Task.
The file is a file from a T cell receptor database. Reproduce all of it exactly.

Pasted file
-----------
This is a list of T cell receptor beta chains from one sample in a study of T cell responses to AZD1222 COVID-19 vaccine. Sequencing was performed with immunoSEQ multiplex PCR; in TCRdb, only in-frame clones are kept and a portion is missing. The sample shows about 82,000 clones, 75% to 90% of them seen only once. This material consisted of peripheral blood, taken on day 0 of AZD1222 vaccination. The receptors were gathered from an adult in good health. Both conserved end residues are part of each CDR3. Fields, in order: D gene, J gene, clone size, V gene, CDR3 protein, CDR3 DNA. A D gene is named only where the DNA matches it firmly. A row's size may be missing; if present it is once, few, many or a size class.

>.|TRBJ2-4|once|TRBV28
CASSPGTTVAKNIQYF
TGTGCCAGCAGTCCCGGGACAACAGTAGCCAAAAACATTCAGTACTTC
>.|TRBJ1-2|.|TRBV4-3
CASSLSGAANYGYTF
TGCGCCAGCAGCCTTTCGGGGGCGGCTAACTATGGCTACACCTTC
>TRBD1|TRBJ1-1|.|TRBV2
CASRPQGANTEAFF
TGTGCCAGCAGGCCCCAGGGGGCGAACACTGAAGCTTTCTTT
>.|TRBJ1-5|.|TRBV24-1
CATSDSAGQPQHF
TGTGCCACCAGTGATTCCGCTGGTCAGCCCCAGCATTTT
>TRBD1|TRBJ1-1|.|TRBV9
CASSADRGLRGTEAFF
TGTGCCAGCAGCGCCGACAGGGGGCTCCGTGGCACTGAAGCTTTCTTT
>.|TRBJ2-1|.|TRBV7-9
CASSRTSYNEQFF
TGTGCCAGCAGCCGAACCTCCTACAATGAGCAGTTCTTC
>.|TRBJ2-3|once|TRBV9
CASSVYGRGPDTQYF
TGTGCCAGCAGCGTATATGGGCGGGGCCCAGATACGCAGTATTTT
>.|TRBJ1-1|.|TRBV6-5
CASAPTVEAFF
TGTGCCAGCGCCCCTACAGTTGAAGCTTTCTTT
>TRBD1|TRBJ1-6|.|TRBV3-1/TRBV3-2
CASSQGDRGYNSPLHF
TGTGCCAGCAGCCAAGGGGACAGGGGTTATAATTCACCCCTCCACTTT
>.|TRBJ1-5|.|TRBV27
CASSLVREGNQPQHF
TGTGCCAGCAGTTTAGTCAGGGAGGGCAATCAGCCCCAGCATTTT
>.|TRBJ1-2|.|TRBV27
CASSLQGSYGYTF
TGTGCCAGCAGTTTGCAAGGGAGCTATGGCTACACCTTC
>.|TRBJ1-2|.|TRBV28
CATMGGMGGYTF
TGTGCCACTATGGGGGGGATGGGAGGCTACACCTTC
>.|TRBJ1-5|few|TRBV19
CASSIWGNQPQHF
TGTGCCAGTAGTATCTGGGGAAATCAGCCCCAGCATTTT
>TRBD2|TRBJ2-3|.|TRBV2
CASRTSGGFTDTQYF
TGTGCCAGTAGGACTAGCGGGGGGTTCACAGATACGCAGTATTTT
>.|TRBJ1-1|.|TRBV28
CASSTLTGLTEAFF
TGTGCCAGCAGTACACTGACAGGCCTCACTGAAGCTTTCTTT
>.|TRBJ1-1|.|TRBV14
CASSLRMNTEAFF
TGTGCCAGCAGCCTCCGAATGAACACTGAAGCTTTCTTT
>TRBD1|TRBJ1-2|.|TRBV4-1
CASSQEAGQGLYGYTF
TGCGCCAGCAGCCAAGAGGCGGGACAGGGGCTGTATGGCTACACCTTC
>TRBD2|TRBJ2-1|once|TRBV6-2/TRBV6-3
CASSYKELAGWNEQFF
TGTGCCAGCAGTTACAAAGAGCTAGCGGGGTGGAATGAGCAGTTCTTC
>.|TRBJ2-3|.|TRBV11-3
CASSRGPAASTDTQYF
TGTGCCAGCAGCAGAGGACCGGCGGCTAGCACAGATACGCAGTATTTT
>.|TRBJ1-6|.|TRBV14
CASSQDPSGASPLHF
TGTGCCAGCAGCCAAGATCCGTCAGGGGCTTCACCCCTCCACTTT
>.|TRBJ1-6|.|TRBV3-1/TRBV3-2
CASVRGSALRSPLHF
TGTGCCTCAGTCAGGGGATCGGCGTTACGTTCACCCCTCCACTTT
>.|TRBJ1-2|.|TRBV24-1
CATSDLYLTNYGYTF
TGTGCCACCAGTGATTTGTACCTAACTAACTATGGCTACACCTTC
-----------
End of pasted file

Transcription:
This is a list of T cell receptor beta chains from one sample in a study of T cell responses to AZD1222 COVID-19 vaccine. Sequencing was performed with immunoSEQ multiplex PCR; in TCRdb, only in-frame clones are kept and a portion is missing. The sample shows about 82,000 clones, 75% to 90% of them seen only once. This material consisted of peripheral blood, taken on day 0 of AZD1222 vaccination. The receptors were gathered from an adult in good health. Both conserved end residues are part of each CDR3. Fields, in order: D gene, J gene, clone size, V gene, CDR3 protein, CDR3 DNA. A D gene is named only where the DNA matches it firmly. A row's size may be missing; if present it is once, few, many or a size class.

>.|TRBJ2-4|once|TRBV28
CASSPGTTVAKNIQYF
TGTGCCAGCAGTCCCGGGACAACAGTAGCCAAAAACATTCAGTACTTC
>.|TRBJ1-2|.|TRBV4-3
CASSLSGAANYGYTF
TGCGCCAGCAGCCTTTCGGGGGCGGCTAACTATGGCTACACCTTC
>TRBD1|TRBJ1-1|.|TRBV2
CASRPQGANTEAFF
TGTGCCAGCAGGCCCCAGGGGGCGAACACTGAAGCTTTCTTT
>.|TRBJ1-5|.|TRBV24-1
CATSDSAGQPQHF
TGTGCCACCAGTGATTCCGCTGGTCAGCCCCAGCATTTT
>TRBD1|TRBJ1-1|.|TRBV9
CASSADRGLRGTEAFF
TGTGCCAGCAGCGCCGACAGGGGGCTCCGTGGCACTGAAGCTTTCTTT
>.|TRBJ2-1|.|TRBV7-9
CASSRTSYNEQFF
TGTGCCAGCAGCCGAACCTCCTACAATGAGCAGTTCTTC
>.|TRBJ2-3|once|TRBV9
CASSVYGRGPDTQYF
TGTGCCAGCAGCGTATATGGGCGGGGCCCAGATACGCAGTATTTT
>.|TRBJ1-1|.|TRBV6-5
CASAPTVEAFF
TGTGCCAGCGCCCCTACAGTTGAAGCTTTCTTT
>TRBD1|TRBJ1-6|.|TRBV3-1/TRBV3-2
CASSQGDRGYNSPLHF
TGTGCCAGCAGCCAAGGGGACAGGGGTTATAATTCACCCCTCCACTTT
>.|TRBJ1-5|.|TRBV27
CASSLVREGNQPQHF
TGTGCCAGCAGTTTAGTCAGGGAGGGCAATCAGCCCCAGCATTTT
>.|TRBJ1-2|.|TRBV27
CASSLQGSYGYTF
TGTGCCAGCAGTTTGCAAGGGAGCTATGGCTACACCTTC
>.|TRBJ1-2|.|TRBV28
CATMGGMGGYTF
TGTGCCACTATGGGGGGGATGGGAGGCTACACCTTC
>.|TRBJ1-5|few|TRBV19
CASSIWGNQPQHF
TGTGCCAGTAGTATCTGGGGAAATCAGCCCCAGCATTTT
>TRBD2|TRBJ2-3|.|TRBV2
CASRTSGGFTDTQYF
TGTGCCAGTAGGACTAGCGGGGGGTTCACAGATACGCAGTATTTT
>.|TRBJ1-1|.|TRBV28
CASSTLTGLTEAFF
TGTGCCAGCAGTACACTGACAGGCCTCACTGAAGCTTTCTTT
>.|TRBJ1-1|.|TRBV14
CASSLRMNTEAFF
TGTGCCAGCAGCCTCCGAATGAACACTGAAGCTTTCTTT
>TRBD1|TRBJ1-2|.|TRBV4-1
CASSQEAGQGLYGYTF
TGCGCCAGCAGCCAAGAGGCGGGACAGGGGCTGTATGGCTACACCTTC
>TRBD2|TRBJ2-1|once|TRBV6-2/TRBV6-3
CASSYKELAGWNEQFF
TGTGCCAGCAGTTACAAAGAGCTAGCGGGGTGGAATGAGCAGTTCTTC
>.|TRBJ2-3|.|TRBV11-3
CASSRGPAASTDTQYF
TGTGCCAGCAGCAGAGGACCGGCGGCTAGCACAGATACGCAGTATTTT
>.|TRBJ1-6|.|TRBV14
CASSQDPSGASPLHF
TGTGCCAGCAGCCAAGATCCGTCAGGGGCTTCACCCCTCCACTTT
>.|TRBJ1-6|.|TRBV3-1/TRBV3-2
CASVRGSALRSPLHF
TGTGCCTCAGTCAGGGGATCGGCGTTACGTTCACCCCTCCACTTT
>.|TRBJ1-2|.|TRBV24-1
CATSDLYLTNYGYTF
TGTGCCACCAGTGATTTGTACCTAACTAACTATGGCTACACCTTC